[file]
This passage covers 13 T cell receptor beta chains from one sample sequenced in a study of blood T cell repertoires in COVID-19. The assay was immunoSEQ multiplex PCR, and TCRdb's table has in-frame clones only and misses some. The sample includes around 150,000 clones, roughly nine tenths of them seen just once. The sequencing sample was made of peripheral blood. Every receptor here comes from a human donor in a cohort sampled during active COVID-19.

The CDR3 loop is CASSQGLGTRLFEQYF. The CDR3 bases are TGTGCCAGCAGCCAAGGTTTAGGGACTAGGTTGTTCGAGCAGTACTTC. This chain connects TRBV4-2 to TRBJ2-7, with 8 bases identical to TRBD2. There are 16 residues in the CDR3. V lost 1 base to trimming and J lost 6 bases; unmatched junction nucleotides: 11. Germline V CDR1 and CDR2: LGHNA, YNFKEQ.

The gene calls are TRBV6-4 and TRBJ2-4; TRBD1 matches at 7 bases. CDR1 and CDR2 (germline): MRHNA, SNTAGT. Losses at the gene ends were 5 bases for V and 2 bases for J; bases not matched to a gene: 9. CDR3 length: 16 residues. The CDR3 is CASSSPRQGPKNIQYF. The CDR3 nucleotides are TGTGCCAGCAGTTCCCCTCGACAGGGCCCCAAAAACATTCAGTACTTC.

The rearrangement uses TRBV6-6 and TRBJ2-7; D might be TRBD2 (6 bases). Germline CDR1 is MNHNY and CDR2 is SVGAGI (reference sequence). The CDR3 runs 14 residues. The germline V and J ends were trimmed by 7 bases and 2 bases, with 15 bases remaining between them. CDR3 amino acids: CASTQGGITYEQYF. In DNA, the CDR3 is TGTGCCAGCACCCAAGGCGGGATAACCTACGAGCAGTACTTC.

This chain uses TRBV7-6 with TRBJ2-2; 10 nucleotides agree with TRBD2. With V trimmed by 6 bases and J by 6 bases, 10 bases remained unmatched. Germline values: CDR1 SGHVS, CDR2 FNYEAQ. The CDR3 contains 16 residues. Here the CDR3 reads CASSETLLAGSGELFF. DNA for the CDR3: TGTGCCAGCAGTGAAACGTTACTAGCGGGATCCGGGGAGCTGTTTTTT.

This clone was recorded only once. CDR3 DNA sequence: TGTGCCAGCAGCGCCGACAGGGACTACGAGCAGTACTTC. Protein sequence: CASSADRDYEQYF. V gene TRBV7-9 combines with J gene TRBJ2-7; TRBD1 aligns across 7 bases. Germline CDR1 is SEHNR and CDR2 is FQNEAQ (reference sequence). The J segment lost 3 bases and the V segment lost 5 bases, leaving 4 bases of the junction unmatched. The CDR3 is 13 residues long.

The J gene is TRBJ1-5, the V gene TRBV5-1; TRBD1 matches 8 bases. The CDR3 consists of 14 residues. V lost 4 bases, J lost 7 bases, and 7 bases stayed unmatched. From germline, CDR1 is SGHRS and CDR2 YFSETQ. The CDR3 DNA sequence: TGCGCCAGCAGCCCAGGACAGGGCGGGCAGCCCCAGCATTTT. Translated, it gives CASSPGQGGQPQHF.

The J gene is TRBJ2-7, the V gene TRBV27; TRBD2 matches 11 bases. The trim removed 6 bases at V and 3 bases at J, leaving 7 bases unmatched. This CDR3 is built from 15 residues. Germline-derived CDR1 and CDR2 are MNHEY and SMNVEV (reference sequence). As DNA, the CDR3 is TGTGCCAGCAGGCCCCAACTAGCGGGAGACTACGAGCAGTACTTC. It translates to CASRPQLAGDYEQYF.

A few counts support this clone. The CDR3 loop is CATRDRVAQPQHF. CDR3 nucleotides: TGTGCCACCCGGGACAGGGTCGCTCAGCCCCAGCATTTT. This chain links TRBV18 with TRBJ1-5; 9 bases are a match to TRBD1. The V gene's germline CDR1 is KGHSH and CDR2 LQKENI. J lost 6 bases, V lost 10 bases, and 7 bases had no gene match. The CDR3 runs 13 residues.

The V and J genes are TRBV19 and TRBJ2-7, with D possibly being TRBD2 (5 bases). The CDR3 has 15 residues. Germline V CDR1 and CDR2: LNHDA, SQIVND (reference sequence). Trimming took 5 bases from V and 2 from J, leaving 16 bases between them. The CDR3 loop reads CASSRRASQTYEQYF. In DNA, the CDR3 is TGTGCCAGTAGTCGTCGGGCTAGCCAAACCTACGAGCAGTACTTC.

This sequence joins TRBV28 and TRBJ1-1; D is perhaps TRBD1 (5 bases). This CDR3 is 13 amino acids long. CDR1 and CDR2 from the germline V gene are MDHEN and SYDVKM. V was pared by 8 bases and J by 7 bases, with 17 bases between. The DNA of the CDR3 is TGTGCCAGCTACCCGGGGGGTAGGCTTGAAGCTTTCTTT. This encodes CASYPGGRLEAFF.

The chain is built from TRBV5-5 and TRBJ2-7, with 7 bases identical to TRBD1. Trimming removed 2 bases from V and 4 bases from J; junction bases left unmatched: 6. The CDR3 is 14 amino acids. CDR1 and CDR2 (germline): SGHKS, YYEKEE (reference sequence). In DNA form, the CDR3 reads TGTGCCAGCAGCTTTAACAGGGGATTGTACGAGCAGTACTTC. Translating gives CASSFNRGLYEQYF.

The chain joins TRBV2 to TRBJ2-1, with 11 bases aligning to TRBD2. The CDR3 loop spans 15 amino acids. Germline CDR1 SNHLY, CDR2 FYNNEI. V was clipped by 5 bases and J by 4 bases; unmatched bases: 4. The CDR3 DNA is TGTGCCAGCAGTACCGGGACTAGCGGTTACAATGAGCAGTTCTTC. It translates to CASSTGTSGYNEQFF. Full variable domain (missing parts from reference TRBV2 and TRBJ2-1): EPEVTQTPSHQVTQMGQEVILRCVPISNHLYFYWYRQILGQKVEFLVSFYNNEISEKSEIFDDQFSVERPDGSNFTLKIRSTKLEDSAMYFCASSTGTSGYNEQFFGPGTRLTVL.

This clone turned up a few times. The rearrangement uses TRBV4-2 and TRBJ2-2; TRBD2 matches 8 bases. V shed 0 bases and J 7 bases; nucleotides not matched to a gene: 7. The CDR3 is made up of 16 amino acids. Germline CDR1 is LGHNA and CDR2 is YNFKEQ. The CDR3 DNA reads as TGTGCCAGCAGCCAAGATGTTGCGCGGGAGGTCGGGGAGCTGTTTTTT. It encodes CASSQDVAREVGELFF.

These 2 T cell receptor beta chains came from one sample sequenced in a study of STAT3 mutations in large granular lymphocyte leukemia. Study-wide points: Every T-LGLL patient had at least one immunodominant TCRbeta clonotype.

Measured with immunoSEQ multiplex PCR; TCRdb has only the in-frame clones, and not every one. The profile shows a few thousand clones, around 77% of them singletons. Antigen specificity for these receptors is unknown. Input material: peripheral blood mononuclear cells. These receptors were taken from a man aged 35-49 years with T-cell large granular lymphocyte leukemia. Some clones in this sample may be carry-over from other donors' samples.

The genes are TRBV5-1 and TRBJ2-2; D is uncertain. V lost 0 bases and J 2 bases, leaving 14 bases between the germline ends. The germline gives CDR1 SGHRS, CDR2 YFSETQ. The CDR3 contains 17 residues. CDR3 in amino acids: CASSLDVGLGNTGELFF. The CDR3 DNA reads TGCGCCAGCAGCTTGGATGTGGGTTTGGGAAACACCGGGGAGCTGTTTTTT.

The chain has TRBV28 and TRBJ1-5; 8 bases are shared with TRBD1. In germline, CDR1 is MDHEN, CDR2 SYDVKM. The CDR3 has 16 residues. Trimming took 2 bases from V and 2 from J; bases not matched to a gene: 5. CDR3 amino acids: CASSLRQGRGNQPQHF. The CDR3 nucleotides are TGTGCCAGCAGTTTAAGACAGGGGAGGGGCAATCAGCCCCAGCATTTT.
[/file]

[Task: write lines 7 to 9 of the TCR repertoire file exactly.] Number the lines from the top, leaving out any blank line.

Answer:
The J gene is TRBJ1-5, the V gene TRBV5-1; TRBD1 matches 8 bases. The CDR3 consists of 14 residues. V lost 4 bases, J lost 7 bases, and 7 bases stayed unmatched. From germline, CDR1 is SGHRS and CDR2 YFSETQ. The CDR3 DNA sequence: TGCGCCAGCAGCCCAGGACAGGGCGGGCAGCCCCAGCATTTT. Translated, it gives CASSPGQGGQPQHF.

The J gene is TRBJ2-7, the V gene TRBV27; TRBD2 matches 11 bases. The trim removed 6 bases at V and 3 bases at J, leaving 7 bases unmatched. This CDR3 is built from 15 residues. Germline-derived CDR1 and CDR2 are MNHEY and SMNVEV (reference sequence). As DNA, the CDR3 is TGTGCCAGCAGGCCCCAACTAGCGGGAGACTACGAGCAGTACTTC. It translates to CASRPQLAGDYEQYF.

A few counts support this clone. The CDR3 loop is CATRDRVAQPQHF. CDR3 nucleotides: TGTGCCACCCGGGACAGGGTCGCTCAGCCCCAGCATTTT. This chain links TRBV18 with TRBJ1-5; 9 bases are a match to TRBD1. The V gene's germline CDR1 is KGHSH and CDR2 LQKENI. J lost 6 bases, V lost 10 bases, and 7 bases had no gene match. The CDR3 runs 13 residues.